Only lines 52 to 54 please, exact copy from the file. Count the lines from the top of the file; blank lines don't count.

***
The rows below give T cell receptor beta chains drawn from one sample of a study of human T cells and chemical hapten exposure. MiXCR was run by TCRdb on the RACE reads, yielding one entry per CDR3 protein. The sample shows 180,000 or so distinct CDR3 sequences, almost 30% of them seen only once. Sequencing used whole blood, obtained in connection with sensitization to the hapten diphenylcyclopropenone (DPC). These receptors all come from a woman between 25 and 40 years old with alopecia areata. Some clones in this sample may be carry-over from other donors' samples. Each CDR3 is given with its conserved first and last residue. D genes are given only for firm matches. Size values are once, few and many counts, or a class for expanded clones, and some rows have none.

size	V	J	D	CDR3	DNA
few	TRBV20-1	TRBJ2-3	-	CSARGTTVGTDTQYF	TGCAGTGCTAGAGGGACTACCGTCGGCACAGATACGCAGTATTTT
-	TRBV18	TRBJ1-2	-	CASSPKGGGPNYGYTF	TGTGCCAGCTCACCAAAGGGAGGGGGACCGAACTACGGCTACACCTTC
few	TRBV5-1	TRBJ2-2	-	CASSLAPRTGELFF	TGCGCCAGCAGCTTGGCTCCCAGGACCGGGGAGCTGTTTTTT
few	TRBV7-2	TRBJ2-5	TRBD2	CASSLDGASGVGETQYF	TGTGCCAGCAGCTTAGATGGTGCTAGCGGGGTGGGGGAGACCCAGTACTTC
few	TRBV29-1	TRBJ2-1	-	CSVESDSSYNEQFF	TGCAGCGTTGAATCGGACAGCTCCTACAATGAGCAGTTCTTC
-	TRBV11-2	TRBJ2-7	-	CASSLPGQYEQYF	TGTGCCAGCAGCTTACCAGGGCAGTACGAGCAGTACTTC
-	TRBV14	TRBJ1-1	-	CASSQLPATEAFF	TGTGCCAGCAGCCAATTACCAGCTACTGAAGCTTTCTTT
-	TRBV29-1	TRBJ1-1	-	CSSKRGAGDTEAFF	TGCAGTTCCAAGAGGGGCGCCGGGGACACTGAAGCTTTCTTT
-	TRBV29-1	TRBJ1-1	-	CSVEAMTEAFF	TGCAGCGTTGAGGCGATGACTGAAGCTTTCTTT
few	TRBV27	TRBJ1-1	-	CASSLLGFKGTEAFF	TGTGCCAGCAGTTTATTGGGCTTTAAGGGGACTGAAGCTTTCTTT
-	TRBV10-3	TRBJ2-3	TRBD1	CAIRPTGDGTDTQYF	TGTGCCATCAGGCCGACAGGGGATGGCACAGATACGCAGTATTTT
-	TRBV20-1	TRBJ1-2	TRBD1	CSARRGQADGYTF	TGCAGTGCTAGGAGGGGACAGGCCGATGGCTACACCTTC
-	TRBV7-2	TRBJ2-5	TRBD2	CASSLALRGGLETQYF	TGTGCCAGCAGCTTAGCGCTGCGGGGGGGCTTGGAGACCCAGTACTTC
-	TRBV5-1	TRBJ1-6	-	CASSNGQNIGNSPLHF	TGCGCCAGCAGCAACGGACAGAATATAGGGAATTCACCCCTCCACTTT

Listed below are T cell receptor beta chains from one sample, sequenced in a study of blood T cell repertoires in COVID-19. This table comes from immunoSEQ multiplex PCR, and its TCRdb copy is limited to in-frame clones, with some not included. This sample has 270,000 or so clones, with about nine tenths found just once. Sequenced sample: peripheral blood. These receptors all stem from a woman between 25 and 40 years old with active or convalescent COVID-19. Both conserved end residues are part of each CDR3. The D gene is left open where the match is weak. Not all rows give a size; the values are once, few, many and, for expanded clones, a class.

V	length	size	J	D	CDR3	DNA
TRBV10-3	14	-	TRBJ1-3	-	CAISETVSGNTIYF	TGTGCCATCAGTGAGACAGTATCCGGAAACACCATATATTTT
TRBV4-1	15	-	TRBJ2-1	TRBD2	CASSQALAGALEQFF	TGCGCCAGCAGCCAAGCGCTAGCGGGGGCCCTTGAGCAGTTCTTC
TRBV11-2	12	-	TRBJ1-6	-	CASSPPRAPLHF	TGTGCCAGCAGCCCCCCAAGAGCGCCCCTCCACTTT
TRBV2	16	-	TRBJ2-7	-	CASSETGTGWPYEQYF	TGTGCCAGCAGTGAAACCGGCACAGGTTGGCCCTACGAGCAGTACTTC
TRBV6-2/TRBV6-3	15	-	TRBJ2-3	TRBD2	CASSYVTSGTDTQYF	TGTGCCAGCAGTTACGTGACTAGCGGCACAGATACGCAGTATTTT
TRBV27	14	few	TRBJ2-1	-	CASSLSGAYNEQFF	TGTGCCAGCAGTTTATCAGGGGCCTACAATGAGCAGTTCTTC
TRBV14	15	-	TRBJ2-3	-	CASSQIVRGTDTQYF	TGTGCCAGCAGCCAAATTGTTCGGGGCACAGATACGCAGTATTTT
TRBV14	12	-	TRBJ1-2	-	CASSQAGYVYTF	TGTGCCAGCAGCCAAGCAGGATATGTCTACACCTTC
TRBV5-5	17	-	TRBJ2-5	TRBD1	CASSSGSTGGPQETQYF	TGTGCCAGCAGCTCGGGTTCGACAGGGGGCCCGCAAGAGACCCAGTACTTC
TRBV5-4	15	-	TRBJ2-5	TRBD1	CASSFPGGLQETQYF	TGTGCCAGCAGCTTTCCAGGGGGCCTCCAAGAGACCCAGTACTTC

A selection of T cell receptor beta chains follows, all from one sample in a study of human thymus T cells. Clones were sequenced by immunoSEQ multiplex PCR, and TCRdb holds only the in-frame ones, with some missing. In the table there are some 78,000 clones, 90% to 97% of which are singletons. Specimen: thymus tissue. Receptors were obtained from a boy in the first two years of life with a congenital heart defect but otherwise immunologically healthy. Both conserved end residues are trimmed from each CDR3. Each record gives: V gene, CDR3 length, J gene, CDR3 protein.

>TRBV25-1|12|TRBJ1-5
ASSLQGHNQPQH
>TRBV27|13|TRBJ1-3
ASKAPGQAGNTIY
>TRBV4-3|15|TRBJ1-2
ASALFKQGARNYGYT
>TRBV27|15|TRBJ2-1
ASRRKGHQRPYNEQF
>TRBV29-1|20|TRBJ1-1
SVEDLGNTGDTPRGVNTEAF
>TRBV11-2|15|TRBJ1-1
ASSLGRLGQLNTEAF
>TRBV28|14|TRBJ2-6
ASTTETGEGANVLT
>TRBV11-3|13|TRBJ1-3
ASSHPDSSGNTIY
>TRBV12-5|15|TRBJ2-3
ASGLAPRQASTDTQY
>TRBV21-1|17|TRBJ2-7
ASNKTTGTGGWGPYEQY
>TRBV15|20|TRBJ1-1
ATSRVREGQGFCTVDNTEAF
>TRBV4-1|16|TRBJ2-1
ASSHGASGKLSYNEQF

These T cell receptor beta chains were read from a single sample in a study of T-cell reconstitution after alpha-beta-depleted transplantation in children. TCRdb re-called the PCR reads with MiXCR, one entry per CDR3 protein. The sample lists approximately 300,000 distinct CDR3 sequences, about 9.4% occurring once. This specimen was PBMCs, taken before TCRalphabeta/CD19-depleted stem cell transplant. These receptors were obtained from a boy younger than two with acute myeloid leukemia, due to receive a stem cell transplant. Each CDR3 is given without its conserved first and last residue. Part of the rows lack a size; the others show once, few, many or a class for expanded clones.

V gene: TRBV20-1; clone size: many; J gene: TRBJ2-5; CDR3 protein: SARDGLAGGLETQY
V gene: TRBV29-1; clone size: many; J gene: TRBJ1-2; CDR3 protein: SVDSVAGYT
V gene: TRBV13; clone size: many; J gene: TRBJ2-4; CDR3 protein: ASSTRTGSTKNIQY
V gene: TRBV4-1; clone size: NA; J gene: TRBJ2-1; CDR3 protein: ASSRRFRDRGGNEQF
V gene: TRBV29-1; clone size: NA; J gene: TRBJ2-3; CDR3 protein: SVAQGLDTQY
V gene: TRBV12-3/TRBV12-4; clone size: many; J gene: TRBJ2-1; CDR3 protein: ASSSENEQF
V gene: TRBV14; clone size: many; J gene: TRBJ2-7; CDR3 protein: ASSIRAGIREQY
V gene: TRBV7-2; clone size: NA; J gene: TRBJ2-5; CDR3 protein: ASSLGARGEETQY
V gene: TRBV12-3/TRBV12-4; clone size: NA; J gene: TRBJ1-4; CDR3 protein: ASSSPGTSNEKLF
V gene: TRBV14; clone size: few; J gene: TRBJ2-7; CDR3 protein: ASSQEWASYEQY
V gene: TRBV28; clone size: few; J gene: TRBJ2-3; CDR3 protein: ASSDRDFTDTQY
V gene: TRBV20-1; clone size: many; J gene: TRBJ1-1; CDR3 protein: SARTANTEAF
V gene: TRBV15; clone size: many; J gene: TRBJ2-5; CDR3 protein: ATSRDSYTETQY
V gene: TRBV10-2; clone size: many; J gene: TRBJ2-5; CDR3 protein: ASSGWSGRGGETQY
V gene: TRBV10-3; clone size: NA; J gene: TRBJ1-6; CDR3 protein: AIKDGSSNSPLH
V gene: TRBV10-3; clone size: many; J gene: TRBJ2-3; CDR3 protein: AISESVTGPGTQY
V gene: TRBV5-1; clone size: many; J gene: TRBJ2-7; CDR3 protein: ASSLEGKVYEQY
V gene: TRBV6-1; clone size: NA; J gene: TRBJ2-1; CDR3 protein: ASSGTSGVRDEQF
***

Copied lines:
>TRBV4-1|16|TRBJ2-1
ASSHGASGKLSYNEQF

These T cell receptor beta chains were read from a single sample in a study of T-cell reconstitution after alpha-beta-depleted transplantation in children. TCRdb re-called the PCR reads with MiXCR, one entry per CDR3 protein. The sample lists approximately 300,000 distinct CDR3 sequences, about 9.4% occurring once. This specimen was PBMCs, taken before TCRalphabeta/CD19-depleted stem cell transplant. These receptors were obtained from a boy younger than two with acute myeloid leukemia, due to receive a stem cell transplant. Each CDR3 is given without its conserved first and last residue. Part of the rows lack a size; the others show once, few, many or a class for expanded clones.